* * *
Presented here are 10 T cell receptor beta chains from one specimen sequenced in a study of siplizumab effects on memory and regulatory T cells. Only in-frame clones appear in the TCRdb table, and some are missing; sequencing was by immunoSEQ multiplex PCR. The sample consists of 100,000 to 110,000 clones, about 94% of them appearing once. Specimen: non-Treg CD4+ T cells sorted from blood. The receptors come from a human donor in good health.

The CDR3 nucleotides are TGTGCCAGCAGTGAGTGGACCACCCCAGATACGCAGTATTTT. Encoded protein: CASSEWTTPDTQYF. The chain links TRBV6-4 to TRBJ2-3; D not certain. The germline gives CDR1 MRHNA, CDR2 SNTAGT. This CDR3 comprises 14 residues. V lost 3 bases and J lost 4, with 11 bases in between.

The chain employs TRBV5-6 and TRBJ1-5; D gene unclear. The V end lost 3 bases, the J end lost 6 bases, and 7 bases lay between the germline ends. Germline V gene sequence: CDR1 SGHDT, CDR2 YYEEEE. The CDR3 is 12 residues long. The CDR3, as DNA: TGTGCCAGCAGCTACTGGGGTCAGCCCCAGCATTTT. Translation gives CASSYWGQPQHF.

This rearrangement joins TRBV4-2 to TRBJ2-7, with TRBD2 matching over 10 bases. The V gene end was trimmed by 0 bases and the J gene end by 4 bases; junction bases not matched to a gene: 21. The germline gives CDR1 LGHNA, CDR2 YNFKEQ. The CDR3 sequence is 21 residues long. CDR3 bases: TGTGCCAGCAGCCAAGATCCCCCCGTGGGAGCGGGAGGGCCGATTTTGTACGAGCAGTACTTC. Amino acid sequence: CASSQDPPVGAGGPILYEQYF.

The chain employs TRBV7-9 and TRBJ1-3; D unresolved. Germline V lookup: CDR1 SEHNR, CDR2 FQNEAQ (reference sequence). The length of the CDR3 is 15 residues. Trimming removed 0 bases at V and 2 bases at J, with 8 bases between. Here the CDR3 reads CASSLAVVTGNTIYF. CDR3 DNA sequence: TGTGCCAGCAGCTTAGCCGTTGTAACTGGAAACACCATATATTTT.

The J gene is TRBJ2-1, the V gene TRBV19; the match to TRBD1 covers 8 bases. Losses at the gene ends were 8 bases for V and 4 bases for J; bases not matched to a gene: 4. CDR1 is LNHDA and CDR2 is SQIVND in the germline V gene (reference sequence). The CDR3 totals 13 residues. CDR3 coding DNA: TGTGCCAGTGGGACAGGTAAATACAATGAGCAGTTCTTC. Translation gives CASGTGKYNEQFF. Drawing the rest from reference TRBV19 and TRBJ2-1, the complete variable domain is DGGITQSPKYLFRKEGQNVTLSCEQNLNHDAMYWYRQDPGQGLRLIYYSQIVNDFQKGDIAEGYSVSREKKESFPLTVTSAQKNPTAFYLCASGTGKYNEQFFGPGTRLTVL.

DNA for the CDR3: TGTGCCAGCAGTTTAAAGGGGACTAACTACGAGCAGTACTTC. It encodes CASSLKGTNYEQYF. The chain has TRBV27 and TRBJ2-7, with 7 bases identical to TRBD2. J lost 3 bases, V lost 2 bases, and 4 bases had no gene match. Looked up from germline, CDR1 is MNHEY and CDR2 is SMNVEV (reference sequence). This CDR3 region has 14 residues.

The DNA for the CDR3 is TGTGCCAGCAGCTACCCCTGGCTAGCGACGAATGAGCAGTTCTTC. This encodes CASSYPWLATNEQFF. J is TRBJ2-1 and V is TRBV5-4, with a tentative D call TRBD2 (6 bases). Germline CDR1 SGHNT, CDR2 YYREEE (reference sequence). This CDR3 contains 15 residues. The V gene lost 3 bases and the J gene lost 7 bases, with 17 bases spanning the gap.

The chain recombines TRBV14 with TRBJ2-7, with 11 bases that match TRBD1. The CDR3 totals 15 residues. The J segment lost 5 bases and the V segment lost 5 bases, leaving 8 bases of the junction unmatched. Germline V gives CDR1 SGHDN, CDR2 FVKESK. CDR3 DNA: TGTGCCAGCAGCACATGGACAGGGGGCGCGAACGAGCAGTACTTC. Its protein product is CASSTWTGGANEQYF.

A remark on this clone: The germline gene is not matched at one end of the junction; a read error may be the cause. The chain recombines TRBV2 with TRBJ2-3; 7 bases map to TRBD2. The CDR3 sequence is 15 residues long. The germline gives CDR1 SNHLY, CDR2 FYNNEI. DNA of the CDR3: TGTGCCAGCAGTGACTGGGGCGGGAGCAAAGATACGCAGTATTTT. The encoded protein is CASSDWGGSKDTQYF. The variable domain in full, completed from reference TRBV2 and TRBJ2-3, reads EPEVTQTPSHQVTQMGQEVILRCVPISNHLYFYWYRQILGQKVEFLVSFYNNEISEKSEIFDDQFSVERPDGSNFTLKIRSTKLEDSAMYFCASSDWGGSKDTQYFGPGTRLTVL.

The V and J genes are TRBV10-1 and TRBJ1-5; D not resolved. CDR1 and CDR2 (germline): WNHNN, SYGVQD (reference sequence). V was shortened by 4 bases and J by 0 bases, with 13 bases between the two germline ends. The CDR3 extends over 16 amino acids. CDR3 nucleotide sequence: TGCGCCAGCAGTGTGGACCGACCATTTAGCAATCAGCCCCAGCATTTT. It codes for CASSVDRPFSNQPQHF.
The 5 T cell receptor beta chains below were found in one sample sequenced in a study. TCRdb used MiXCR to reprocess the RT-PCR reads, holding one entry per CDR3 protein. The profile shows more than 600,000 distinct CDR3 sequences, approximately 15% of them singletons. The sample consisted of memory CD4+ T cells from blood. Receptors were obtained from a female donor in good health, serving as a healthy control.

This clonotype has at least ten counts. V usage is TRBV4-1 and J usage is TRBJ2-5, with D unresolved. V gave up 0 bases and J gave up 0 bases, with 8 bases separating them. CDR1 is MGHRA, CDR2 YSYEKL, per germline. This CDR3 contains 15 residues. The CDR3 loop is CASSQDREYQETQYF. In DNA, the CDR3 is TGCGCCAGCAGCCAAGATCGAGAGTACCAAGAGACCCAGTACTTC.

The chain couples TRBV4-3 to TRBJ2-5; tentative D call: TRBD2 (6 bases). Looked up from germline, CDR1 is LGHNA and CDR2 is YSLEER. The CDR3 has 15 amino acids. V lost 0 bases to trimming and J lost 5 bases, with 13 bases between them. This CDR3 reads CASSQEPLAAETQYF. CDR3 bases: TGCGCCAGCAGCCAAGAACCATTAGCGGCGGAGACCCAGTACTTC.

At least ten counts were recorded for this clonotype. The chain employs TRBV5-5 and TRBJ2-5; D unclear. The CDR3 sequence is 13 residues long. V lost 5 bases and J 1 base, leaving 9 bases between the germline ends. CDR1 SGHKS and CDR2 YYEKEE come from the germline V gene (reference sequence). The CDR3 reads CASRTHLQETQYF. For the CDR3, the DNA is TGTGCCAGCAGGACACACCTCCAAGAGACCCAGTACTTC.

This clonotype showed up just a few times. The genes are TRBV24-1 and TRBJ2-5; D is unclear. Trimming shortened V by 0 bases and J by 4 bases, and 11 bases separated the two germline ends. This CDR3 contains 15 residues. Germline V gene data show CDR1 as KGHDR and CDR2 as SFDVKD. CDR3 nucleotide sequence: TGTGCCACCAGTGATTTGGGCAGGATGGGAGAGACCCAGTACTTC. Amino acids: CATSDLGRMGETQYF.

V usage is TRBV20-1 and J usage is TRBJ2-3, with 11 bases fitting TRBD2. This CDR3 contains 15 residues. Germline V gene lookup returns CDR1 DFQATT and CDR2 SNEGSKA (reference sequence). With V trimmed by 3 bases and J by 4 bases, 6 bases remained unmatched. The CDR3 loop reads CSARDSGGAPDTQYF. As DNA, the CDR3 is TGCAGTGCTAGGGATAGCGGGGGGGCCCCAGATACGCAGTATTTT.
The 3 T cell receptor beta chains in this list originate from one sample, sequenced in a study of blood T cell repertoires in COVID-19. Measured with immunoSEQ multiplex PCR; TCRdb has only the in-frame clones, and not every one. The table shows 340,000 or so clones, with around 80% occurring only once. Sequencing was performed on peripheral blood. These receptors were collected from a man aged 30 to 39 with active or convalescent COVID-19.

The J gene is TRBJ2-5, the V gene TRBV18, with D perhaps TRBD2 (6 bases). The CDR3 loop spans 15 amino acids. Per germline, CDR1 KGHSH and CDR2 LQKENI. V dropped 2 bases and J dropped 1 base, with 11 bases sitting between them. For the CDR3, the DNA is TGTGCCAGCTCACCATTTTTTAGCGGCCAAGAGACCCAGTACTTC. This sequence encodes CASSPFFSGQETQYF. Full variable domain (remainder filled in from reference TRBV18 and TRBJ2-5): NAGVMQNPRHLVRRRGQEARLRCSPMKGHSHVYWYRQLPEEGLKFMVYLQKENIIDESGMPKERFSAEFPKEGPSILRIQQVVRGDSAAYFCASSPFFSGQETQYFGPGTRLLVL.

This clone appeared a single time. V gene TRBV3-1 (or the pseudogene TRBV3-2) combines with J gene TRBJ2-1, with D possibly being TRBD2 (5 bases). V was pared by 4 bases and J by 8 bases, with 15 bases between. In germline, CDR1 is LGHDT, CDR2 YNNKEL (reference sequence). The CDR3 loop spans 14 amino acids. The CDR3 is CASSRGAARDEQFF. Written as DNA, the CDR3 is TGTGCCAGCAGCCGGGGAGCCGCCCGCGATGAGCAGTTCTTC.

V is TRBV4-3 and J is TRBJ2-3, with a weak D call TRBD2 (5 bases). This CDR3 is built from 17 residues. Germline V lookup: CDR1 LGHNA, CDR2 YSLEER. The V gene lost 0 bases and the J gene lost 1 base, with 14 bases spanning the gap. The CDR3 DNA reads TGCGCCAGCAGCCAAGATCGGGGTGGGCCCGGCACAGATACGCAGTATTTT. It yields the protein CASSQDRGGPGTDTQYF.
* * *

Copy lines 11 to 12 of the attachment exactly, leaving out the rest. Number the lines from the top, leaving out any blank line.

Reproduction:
The V and J genes are TRBV10-1 and TRBJ1-5; D not resolved. CDR1 and CDR2 (germline): WNHNN, SYGVQD (reference sequence). V was shortened by 4 bases and J by 0 bases, with 13 bases between the two germline ends. The CDR3 extends over 16 amino acids. CDR3 nucleotide sequence: TGCGCCAGCAGTGTGGACCGACCATTTAGCAATCAGCCCCAGCATTTT. It codes for CASSVDRPFSNQPQHF.
The 5 T cell receptor beta chains below were found in one sample sequenced in a study. TCRdb used MiXCR to reprocess the RT-PCR reads, holding one entry per CDR3 protein. The profile shows more than 600,000 distinct CDR3 sequences, approximately 15% of them singletons. The sample consisted of memory CD4+ T cells from blood. Receptors were obtained from a female donor in good health, serving as a healthy control.